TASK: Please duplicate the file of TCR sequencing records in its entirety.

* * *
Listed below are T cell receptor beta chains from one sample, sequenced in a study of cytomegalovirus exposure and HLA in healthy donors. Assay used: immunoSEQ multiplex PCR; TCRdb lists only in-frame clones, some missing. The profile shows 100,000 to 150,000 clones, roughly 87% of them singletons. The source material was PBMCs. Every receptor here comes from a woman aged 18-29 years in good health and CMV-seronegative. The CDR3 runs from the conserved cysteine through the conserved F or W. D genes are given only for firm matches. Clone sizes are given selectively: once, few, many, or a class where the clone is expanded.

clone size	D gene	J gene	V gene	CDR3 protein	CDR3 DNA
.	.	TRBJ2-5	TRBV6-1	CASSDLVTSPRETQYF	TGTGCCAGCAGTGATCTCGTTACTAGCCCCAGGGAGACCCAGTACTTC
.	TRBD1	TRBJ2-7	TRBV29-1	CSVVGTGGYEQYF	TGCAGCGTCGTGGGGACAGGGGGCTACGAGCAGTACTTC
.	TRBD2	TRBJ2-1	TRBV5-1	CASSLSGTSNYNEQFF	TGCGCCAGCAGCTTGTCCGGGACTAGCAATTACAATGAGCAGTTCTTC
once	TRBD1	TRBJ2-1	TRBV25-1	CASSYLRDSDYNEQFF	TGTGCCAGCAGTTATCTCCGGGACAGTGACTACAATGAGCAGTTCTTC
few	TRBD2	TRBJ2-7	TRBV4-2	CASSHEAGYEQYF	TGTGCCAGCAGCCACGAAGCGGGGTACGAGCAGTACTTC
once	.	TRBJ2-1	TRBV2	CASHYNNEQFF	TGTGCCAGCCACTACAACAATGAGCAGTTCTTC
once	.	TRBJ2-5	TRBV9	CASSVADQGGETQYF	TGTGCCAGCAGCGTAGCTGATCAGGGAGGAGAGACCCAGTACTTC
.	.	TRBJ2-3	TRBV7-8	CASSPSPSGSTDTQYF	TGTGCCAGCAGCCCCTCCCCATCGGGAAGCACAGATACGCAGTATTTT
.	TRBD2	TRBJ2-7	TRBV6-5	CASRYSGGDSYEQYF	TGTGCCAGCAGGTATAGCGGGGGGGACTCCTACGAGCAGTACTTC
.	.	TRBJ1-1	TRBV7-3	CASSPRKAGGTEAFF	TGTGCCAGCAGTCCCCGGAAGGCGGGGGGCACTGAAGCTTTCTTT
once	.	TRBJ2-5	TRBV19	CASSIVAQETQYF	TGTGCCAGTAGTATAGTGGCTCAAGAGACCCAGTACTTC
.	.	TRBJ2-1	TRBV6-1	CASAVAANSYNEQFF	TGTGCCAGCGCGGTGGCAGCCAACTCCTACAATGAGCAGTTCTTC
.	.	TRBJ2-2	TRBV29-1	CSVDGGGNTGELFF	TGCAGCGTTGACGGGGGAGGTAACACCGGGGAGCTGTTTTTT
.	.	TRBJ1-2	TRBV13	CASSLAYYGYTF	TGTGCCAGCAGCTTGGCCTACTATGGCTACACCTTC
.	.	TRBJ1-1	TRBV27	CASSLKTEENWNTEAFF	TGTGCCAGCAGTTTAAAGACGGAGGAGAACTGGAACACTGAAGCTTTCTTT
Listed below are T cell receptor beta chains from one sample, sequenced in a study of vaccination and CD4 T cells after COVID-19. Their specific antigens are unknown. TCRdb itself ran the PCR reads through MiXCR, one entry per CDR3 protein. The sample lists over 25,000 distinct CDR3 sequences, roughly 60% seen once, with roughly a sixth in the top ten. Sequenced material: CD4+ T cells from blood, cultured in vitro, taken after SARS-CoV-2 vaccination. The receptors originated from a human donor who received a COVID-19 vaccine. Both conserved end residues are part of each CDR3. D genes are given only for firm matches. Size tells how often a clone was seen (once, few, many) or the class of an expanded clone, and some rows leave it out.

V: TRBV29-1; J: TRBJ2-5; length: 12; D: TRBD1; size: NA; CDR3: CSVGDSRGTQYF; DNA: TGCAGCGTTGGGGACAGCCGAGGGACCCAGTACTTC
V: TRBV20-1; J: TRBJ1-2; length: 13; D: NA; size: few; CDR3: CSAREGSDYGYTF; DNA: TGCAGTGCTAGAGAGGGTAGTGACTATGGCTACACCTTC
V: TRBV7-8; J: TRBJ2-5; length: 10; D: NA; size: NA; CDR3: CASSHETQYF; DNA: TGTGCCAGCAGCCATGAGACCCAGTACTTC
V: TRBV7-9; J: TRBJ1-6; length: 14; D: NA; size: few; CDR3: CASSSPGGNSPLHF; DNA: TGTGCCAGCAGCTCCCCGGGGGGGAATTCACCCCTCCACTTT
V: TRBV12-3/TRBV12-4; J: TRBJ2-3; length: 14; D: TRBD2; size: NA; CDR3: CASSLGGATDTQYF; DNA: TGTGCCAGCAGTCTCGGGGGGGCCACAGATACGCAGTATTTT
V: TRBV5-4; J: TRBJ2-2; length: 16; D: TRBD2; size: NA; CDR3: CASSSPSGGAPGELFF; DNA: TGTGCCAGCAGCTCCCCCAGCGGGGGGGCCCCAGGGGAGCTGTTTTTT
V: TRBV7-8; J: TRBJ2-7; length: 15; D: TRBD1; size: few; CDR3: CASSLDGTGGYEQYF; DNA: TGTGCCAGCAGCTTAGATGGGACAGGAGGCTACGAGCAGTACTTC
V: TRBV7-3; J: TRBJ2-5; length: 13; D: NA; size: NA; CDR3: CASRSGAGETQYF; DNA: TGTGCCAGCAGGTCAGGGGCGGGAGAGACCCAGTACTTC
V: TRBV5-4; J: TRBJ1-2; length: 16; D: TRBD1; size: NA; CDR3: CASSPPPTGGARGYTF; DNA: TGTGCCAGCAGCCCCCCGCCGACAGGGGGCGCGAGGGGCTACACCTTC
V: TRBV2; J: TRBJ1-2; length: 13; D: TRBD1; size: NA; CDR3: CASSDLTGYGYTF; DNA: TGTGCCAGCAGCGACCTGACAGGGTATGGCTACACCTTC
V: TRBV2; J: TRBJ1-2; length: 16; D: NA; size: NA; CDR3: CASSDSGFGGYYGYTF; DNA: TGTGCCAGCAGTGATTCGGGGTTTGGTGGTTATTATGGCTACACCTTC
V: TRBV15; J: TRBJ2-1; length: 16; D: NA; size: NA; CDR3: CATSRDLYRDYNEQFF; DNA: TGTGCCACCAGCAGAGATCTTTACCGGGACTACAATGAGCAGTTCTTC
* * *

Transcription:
Listed below are T cell receptor beta chains from one sample, sequenced in a study of cytomegalovirus exposure and HLA in healthy donors. Assay used: immunoSEQ multiplex PCR; TCRdb lists only in-frame clones, some missing. The profile shows 100,000 to 150,000 clones, roughly 87% of them singletons. The source material was PBMCs. Every receptor here comes from a woman aged 18-29 years in good health and CMV-seronegative. The CDR3 runs from the conserved cysteine through the conserved F or W. D genes are given only for firm matches. Clone sizes are given selectively: once, few, many, or a class where the clone is expanded.

clone size	D gene	J gene	V gene	CDR3 protein	CDR3 DNA
.	.	TRBJ2-5	TRBV6-1	CASSDLVTSPRETQYF	TGTGCCAGCAGTGATCTCGTTACTAGCCCCAGGGAGACCCAGTACTTC
.	TRBD1	TRBJ2-7	TRBV29-1	CSVVGTGGYEQYF	TGCAGCGTCGTGGGGACAGGGGGCTACGAGCAGTACTTC
.	TRBD2	TRBJ2-1	TRBV5-1	CASSLSGTSNYNEQFF	TGCGCCAGCAGCTTGTCCGGGACTAGCAATTACAATGAGCAGTTCTTC
once	TRBD1	TRBJ2-1	TRBV25-1	CASSYLRDSDYNEQFF	TGTGCCAGCAGTTATCTCCGGGACAGTGACTACAATGAGCAGTTCTTC
few	TRBD2	TRBJ2-7	TRBV4-2	CASSHEAGYEQYF	TGTGCCAGCAGCCACGAAGCGGGGTACGAGCAGTACTTC
once	.	TRBJ2-1	TRBV2	CASHYNNEQFF	TGTGCCAGCCACTACAACAATGAGCAGTTCTTC
once	.	TRBJ2-5	TRBV9	CASSVADQGGETQYF	TGTGCCAGCAGCGTAGCTGATCAGGGAGGAGAGACCCAGTACTTC
.	.	TRBJ2-3	TRBV7-8	CASSPSPSGSTDTQYF	TGTGCCAGCAGCCCCTCCCCATCGGGAAGCACAGATACGCAGTATTTT
.	TRBD2	TRBJ2-7	TRBV6-5	CASRYSGGDSYEQYF	TGTGCCAGCAGGTATAGCGGGGGGGACTCCTACGAGCAGTACTTC
.	.	TRBJ1-1	TRBV7-3	CASSPRKAGGTEAFF	TGTGCCAGCAGTCCCCGGAAGGCGGGGGGCACTGAAGCTTTCTTT
once	.	TRBJ2-5	TRBV19	CASSIVAQETQYF	TGTGCCAGTAGTATAGTGGCTCAAGAGACCCAGTACTTC
.	.	TRBJ2-1	TRBV6-1	CASAVAANSYNEQFF	TGTGCCAGCGCGGTGGCAGCCAACTCCTACAATGAGCAGTTCTTC
.	.	TRBJ2-2	TRBV29-1	CSVDGGGNTGELFF	TGCAGCGTTGACGGGGGAGGTAACACCGGGGAGCTGTTTTTT
.	.	TRBJ1-2	TRBV13	CASSLAYYGYTF	TGTGCCAGCAGCTTGGCCTACTATGGCTACACCTTC
.	.	TRBJ1-1	TRBV27	CASSLKTEENWNTEAFF	TGTGCCAGCAGTTTAAAGACGGAGGAGAACTGGAACACTGAAGCTTTCTTT
Listed below are T cell receptor beta chains from one sample, sequenced in a study of vaccination and CD4 T cells after COVID-19. Their specific antigens are unknown. TCRdb itself ran the PCR reads through MiXCR, one entry per CDR3 protein. The sample lists over 25,000 distinct CDR3 sequences, roughly 60% seen once, with roughly a sixth in the top ten. Sequenced material: CD4+ T cells from blood, cultured in vitro, taken after SARS-CoV-2 vaccination. The receptors originated from a human donor who received a COVID-19 vaccine. Both conserved end residues are part of each CDR3. D genes are given only for firm matches. Size tells how often a clone was seen (once, few, many) or the class of an expanded clone, and some rows leave it out.

V: TRBV29-1; J: TRBJ2-5; length: 12; D: TRBD1; size: NA; CDR3: CSVGDSRGTQYF; DNA: TGCAGCGTTGGGGACAGCCGAGGGACCCAGTACTTC
V: TRBV20-1; J: TRBJ1-2; length: 13; D: NA; size: few; CDR3: CSAREGSDYGYTF; DNA: TGCAGTGCTAGAGAGGGTAGTGACTATGGCTACACCTTC
V: TRBV7-8; J: TRBJ2-5; length: 10; D: NA; size: NA; CDR3: CASSHETQYF; DNA: TGTGCCAGCAGCCATGAGACCCAGTACTTC
V: TRBV7-9; J: TRBJ1-6; length: 14; D: NA; size: few; CDR3: CASSSPGGNSPLHF; DNA: TGTGCCAGCAGCTCCCCGGGGGGGAATTCACCCCTCCACTTT
V: TRBV12-3/TRBV12-4; J: TRBJ2-3; length: 14; D: TRBD2; size: NA; CDR3: CASSLGGATDTQYF; DNA: TGTGCCAGCAGTCTCGGGGGGGCCACAGATACGCAGTATTTT
V: TRBV5-4; J: TRBJ2-2; length: 16; D: TRBD2; size: NA; CDR3: CASSSPSGGAPGELFF; DNA: TGTGCCAGCAGCTCCCCCAGCGGGGGGGCCCCAGGGGAGCTGTTTTTT
V: TRBV7-8; J: TRBJ2-7; length: 15; D: TRBD1; size: few; CDR3: CASSLDGTGGYEQYF; DNA: TGTGCCAGCAGCTTAGATGGGACAGGAGGCTACGAGCAGTACTTC
V: TRBV7-3; J: TRBJ2-5; length: 13; D: NA; size: NA; CDR3: CASRSGAGETQYF; DNA: TGTGCCAGCAGGTCAGGGGCGGGAGAGACCCAGTACTTC
V: TRBV5-4; J: TRBJ1-2; length: 16; D: TRBD1; size: NA; CDR3: CASSPPPTGGARGYTF; DNA: TGTGCCAGCAGCCCCCCGCCGACAGGGGGCGCGAGGGGCTACACCTTC
V: TRBV2; J: TRBJ1-2; length: 13; D: TRBD1; size: NA; CDR3: CASSDLTGYGYTF; DNA: TGTGCCAGCAGCGACCTGACAGGGTATGGCTACACCTTC
V: TRBV2; J: TRBJ1-2; length: 16; D: NA; size: NA; CDR3: CASSDSGFGGYYGYTF; DNA: TGTGCCAGCAGTGATTCGGGGTTTGGTGGTTATTATGGCTACACCTTC
V: TRBV15; J: TRBJ2-1; length: 16; D: NA; size: NA; CDR3: CATSRDLYRDYNEQFF; DNA: TGTGCCACCAGCAGAGATCTTTACCGGGACTACAATGAGCAGTTCTTC